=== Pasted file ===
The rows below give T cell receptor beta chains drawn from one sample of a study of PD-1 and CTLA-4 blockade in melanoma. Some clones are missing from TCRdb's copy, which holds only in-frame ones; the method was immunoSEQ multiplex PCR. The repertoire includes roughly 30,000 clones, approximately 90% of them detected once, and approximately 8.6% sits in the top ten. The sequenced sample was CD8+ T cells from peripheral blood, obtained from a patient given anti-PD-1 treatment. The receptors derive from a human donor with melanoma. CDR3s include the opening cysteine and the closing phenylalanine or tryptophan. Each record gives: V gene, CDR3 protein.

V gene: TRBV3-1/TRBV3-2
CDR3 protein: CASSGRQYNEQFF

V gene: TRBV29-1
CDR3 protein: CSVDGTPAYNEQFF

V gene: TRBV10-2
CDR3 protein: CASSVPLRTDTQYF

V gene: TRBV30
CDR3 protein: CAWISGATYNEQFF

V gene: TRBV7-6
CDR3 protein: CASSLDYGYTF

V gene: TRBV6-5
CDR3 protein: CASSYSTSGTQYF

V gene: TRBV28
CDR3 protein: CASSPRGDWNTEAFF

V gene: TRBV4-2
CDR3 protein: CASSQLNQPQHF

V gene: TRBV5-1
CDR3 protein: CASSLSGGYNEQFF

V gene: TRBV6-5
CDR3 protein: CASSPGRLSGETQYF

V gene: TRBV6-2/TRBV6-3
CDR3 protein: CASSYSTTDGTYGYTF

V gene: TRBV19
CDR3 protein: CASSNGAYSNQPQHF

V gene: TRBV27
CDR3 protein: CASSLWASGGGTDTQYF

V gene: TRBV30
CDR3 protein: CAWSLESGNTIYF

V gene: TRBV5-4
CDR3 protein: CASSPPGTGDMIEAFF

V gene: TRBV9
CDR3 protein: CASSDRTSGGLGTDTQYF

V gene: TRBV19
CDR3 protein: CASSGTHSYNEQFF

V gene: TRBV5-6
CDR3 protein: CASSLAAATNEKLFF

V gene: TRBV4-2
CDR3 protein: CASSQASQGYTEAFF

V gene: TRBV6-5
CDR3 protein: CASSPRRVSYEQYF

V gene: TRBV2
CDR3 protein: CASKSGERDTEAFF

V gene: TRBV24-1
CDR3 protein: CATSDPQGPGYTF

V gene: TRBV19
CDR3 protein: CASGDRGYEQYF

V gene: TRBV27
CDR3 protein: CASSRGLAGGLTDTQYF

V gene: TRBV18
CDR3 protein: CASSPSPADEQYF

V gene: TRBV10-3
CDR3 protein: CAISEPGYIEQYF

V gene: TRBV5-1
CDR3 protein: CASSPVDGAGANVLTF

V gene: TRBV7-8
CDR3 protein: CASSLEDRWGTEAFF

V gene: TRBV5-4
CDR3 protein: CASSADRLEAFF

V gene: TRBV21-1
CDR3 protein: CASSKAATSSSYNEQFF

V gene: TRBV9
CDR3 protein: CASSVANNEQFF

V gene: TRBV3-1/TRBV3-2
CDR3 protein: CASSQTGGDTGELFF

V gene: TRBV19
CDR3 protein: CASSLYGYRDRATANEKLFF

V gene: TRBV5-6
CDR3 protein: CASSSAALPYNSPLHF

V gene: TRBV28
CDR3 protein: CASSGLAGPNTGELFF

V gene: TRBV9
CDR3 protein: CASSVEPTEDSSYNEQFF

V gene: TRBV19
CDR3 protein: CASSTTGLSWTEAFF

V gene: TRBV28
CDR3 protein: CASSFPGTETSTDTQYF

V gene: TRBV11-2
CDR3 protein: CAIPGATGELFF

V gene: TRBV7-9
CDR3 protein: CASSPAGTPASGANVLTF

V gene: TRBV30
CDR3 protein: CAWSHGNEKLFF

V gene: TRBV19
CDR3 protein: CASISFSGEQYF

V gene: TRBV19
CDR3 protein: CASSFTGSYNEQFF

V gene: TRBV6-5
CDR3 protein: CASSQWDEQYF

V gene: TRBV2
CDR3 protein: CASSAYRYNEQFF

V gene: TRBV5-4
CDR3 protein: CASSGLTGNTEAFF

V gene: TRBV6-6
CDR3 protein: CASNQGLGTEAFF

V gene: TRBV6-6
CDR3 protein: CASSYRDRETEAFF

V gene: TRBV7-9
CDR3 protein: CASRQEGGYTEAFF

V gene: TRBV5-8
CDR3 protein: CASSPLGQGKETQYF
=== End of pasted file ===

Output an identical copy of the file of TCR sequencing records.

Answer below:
The rows below give T cell receptor beta chains drawn from one sample of a study of PD-1 and CTLA-4 blockade in melanoma. Some clones are missing from TCRdb's copy, which holds only in-frame ones; the method was immunoSEQ multiplex PCR. The repertoire includes roughly 30,000 clones, approximately 90% of them detected once, and approximately 8.6% sits in the top ten. The sequenced sample was CD8+ T cells from peripheral blood, obtained from a patient given anti-PD-1 treatment. The receptors derive from a human donor with melanoma. CDR3s include the opening cysteine and the closing phenylalanine or tryptophan. Each record gives: V gene, CDR3 protein.

V gene: TRBV3-1/TRBV3-2
CDR3 protein: CASSGRQYNEQFF

V gene: TRBV29-1
CDR3 protein: CSVDGTPAYNEQFF

V gene: TRBV10-2
CDR3 protein: CASSVPLRTDTQYF

V gene: TRBV30
CDR3 protein: CAWISGATYNEQFF

V gene: TRBV7-6
CDR3 protein: CASSLDYGYTF

V gene: TRBV6-5
CDR3 protein: CASSYSTSGTQYF

V gene: TRBV28
CDR3 protein: CASSPRGDWNTEAFF

V gene: TRBV4-2
CDR3 protein: CASSQLNQPQHF

V gene: TRBV5-1
CDR3 protein: CASSLSGGYNEQFF

V gene: TRBV6-5
CDR3 protein: CASSPGRLSGETQYF

V gene: TRBV6-2/TRBV6-3
CDR3 protein: CASSYSTTDGTYGYTF

V gene: TRBV19
CDR3 protein: CASSNGAYSNQPQHF

V gene: TRBV27
CDR3 protein: CASSLWASGGGTDTQYF

V gene: TRBV30
CDR3 protein: CAWSLESGNTIYF

V gene: TRBV5-4
CDR3 protein: CASSPPGTGDMIEAFF

V gene: TRBV9
CDR3 protein: CASSDRTSGGLGTDTQYF

V gene: TRBV19
CDR3 protein: CASSGTHSYNEQFF

V gene: TRBV5-6
CDR3 protein: CASSLAAATNEKLFF

V gene: TRBV4-2
CDR3 protein: CASSQASQGYTEAFF

V gene: TRBV6-5
CDR3 protein: CASSPRRVSYEQYF

V gene: TRBV2
CDR3 protein: CASKSGERDTEAFF

V gene: TRBV24-1
CDR3 protein: CATSDPQGPGYTF

V gene: TRBV19
CDR3 protein: CASGDRGYEQYF

V gene: TRBV27
CDR3 protein: CASSRGLAGGLTDTQYF

V gene: TRBV18
CDR3 protein: CASSPSPADEQYF

V gene: TRBV10-3
CDR3 protein: CAISEPGYIEQYF

V gene: TRBV5-1
CDR3 protein: CASSPVDGAGANVLTF

V gene: TRBV7-8
CDR3 protein: CASSLEDRWGTEAFF

V gene: TRBV5-4
CDR3 protein: CASSADRLEAFF

V gene: TRBV21-1
CDR3 protein: CASSKAATSSSYNEQFF

V gene: TRBV9
CDR3 protein: CASSVANNEQFF

V gene: TRBV3-1/TRBV3-2
CDR3 protein: CASSQTGGDTGELFF

V gene: TRBV19
CDR3 protein: CASSLYGYRDRATANEKLFF

V gene: TRBV5-6
CDR3 protein: CASSSAALPYNSPLHF

V gene: TRBV28
CDR3 protein: CASSGLAGPNTGELFF

V gene: TRBV9
CDR3 protein: CASSVEPTEDSSYNEQFF

V gene: TRBV19
CDR3 protein: CASSTTGLSWTEAFF

V gene: TRBV28
CDR3 protein: CASSFPGTETSTDTQYF

V gene: TRBV11-2
CDR3 protein: CAIPGATGELFF

V gene: TRBV7-9
CDR3 protein: CASSPAGTPASGANVLTF

V gene: TRBV30
CDR3 protein: CAWSHGNEKLFF

V gene: TRBV19
CDR3 protein: CASISFSGEQYF

V gene: TRBV19
CDR3 protein: CASSFTGSYNEQFF

V gene: TRBV6-5
CDR3 protein: CASSQWDEQYF

V gene: TRBV2
CDR3 protein: CASSAYRYNEQFF

V gene: TRBV5-4
CDR3 protein: CASSGLTGNTEAFF

V gene: TRBV6-6
CDR3 protein: CASNQGLGTEAFF

V gene: TRBV6-6
CDR3 protein: CASSYRDRETEAFF

V gene: TRBV7-9
CDR3 protein: CASRQEGGYTEAFF

V gene: TRBV5-8
CDR3 protein: CASSPLGQGKETQYF